Science Inventory

Peer Review of March 2013 LDV Rebound Report By Small and Hymel


Peer Review of March 2013 LDV Rebound Report By Small and Hymel. U.S. Environmental Protection Agency, Washington, D.C.


To use the peer review process to help assure that the methodologies considered by the U.S. EPA for estimating VMT rebound have been thoroughly examined.


The regulatory option of encouraging the adoption of advanced technologies for improving vehicle efficiency can result in significant fuel savings and GHG emissions benefits. At the same time, it is possible that some of these benefits might be offset by additional driving that is encouraged by the reduced costs of operating more efficient vehicles. This so called “rebound effect”, the increased driving that results from an improvement in the energy efficiency of a vehicle, must be determined in order to reliably estimate the overall benefits of GHG regulations for light-duty vehicles. Dr. Ken Small, an Economist at the Department of Economics, University of California at Irvine, with contributions by Dr. Kent Hymel, Department of Economics, California State University at Northridge, have developed a methodology to estimate the rebound effect for light-duty vehicles in the U.S. Specifically, rebound is estimated as the change in vehicle miles traveled (VMT) with respect to the change in per mile fuel costs that can occur, for example, when vehicle operating efficiency is improved. The model analyzes aggregate personal motor-vehicle travel within a simultaneous model of aggregate VMT, fleet size, fuel efficiency, and congestion formation.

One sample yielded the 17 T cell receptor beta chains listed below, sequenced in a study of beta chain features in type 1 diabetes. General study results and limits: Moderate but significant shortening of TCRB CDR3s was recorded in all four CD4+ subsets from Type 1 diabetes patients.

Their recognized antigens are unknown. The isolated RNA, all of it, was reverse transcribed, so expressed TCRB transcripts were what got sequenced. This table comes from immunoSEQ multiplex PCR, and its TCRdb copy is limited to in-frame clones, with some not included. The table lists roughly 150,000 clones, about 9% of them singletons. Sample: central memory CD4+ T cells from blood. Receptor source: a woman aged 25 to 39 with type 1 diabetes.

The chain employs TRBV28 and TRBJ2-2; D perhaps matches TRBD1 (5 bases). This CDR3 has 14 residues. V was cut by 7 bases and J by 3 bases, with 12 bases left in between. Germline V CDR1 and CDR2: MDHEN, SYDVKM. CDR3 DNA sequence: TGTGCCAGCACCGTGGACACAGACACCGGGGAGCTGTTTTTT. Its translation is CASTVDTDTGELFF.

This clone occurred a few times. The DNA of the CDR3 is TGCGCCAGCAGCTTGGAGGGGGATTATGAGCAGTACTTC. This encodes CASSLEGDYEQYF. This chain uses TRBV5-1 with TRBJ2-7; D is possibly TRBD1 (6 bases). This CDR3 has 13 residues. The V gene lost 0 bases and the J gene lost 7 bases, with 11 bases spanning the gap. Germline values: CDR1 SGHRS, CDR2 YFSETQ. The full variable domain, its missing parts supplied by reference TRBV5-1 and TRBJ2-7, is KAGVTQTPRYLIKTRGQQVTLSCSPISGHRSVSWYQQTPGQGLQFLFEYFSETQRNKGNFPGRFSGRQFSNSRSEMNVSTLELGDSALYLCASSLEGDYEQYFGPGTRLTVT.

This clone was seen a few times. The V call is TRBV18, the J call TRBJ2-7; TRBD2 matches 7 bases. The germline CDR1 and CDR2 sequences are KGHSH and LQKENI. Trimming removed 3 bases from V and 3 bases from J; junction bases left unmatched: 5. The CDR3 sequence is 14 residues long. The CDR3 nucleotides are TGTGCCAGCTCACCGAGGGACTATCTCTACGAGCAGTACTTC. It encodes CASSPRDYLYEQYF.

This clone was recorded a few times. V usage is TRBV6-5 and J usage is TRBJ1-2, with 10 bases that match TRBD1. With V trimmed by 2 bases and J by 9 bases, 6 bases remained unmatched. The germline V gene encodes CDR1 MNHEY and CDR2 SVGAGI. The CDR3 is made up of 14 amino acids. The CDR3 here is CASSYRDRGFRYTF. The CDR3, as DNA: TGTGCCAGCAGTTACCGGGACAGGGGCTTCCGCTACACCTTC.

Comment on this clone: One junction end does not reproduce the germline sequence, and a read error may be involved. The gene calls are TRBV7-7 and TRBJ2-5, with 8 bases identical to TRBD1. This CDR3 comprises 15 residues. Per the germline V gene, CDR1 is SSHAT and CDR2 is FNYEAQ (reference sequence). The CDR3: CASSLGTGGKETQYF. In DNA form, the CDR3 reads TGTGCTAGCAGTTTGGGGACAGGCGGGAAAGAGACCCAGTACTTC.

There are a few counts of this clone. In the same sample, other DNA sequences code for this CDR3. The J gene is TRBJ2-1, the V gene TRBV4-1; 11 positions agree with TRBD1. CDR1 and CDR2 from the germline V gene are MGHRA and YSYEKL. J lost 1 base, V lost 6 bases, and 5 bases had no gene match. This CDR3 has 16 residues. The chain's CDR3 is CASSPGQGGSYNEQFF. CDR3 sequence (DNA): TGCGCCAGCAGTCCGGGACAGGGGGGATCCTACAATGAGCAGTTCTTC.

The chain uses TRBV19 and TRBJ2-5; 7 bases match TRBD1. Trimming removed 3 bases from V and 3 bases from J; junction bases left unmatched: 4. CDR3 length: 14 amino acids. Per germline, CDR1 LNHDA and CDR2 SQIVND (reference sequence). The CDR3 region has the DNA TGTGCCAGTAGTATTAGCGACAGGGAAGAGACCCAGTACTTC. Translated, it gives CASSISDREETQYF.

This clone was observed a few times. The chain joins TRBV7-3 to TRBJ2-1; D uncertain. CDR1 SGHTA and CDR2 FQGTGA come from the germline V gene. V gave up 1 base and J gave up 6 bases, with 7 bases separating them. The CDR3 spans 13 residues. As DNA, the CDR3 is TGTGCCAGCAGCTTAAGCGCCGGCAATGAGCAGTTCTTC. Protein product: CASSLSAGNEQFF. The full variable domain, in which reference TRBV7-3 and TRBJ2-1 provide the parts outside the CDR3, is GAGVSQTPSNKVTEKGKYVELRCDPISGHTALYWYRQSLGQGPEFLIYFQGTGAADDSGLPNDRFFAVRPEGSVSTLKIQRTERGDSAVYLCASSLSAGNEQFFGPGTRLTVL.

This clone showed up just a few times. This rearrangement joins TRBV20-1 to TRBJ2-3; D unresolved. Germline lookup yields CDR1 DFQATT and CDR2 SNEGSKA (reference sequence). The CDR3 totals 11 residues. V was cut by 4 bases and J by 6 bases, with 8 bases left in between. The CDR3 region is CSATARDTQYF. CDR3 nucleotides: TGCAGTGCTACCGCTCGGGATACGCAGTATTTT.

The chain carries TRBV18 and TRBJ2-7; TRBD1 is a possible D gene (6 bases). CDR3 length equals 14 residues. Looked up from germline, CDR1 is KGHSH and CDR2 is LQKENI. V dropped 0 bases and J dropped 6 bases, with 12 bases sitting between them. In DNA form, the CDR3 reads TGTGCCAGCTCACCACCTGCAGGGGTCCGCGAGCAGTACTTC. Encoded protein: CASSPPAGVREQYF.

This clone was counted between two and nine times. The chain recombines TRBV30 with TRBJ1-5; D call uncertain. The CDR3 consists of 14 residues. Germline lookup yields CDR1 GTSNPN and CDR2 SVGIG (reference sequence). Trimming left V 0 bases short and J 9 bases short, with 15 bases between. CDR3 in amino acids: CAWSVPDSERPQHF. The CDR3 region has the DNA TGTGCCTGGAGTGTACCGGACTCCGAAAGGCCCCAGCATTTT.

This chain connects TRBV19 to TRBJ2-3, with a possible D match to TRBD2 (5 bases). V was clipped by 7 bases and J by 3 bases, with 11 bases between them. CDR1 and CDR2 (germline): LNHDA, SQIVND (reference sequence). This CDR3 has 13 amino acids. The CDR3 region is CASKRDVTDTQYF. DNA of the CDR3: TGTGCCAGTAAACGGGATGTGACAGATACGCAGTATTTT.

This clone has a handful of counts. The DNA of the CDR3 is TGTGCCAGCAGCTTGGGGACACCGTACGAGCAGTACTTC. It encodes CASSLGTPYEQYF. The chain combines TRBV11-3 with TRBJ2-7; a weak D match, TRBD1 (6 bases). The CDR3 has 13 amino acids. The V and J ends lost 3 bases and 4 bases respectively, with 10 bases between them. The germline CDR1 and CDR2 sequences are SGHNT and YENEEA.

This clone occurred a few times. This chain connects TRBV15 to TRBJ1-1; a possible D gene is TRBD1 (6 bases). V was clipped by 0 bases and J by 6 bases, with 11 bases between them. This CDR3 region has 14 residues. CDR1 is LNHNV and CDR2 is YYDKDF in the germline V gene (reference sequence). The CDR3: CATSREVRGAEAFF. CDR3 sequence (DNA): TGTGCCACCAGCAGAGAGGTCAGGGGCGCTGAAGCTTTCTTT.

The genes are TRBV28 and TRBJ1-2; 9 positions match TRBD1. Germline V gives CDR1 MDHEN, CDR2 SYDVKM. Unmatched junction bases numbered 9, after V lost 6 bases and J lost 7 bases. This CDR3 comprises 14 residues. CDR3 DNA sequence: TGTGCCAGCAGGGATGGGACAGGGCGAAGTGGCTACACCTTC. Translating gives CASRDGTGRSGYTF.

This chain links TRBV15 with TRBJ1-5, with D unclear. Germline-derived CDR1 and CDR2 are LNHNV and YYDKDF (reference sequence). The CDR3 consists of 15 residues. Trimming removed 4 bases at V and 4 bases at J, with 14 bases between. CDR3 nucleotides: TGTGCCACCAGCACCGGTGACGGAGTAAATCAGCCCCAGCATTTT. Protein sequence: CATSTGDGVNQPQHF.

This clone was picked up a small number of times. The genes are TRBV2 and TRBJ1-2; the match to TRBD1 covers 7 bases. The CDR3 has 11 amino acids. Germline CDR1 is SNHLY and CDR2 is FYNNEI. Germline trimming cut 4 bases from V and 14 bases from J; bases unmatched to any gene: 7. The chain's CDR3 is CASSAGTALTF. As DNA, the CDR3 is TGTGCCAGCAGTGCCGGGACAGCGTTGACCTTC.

Record Details:

Product Published Date: 07/31/2015
Record Last Revised: 10/20/2016
OMB Category: Influential
Record ID: 266468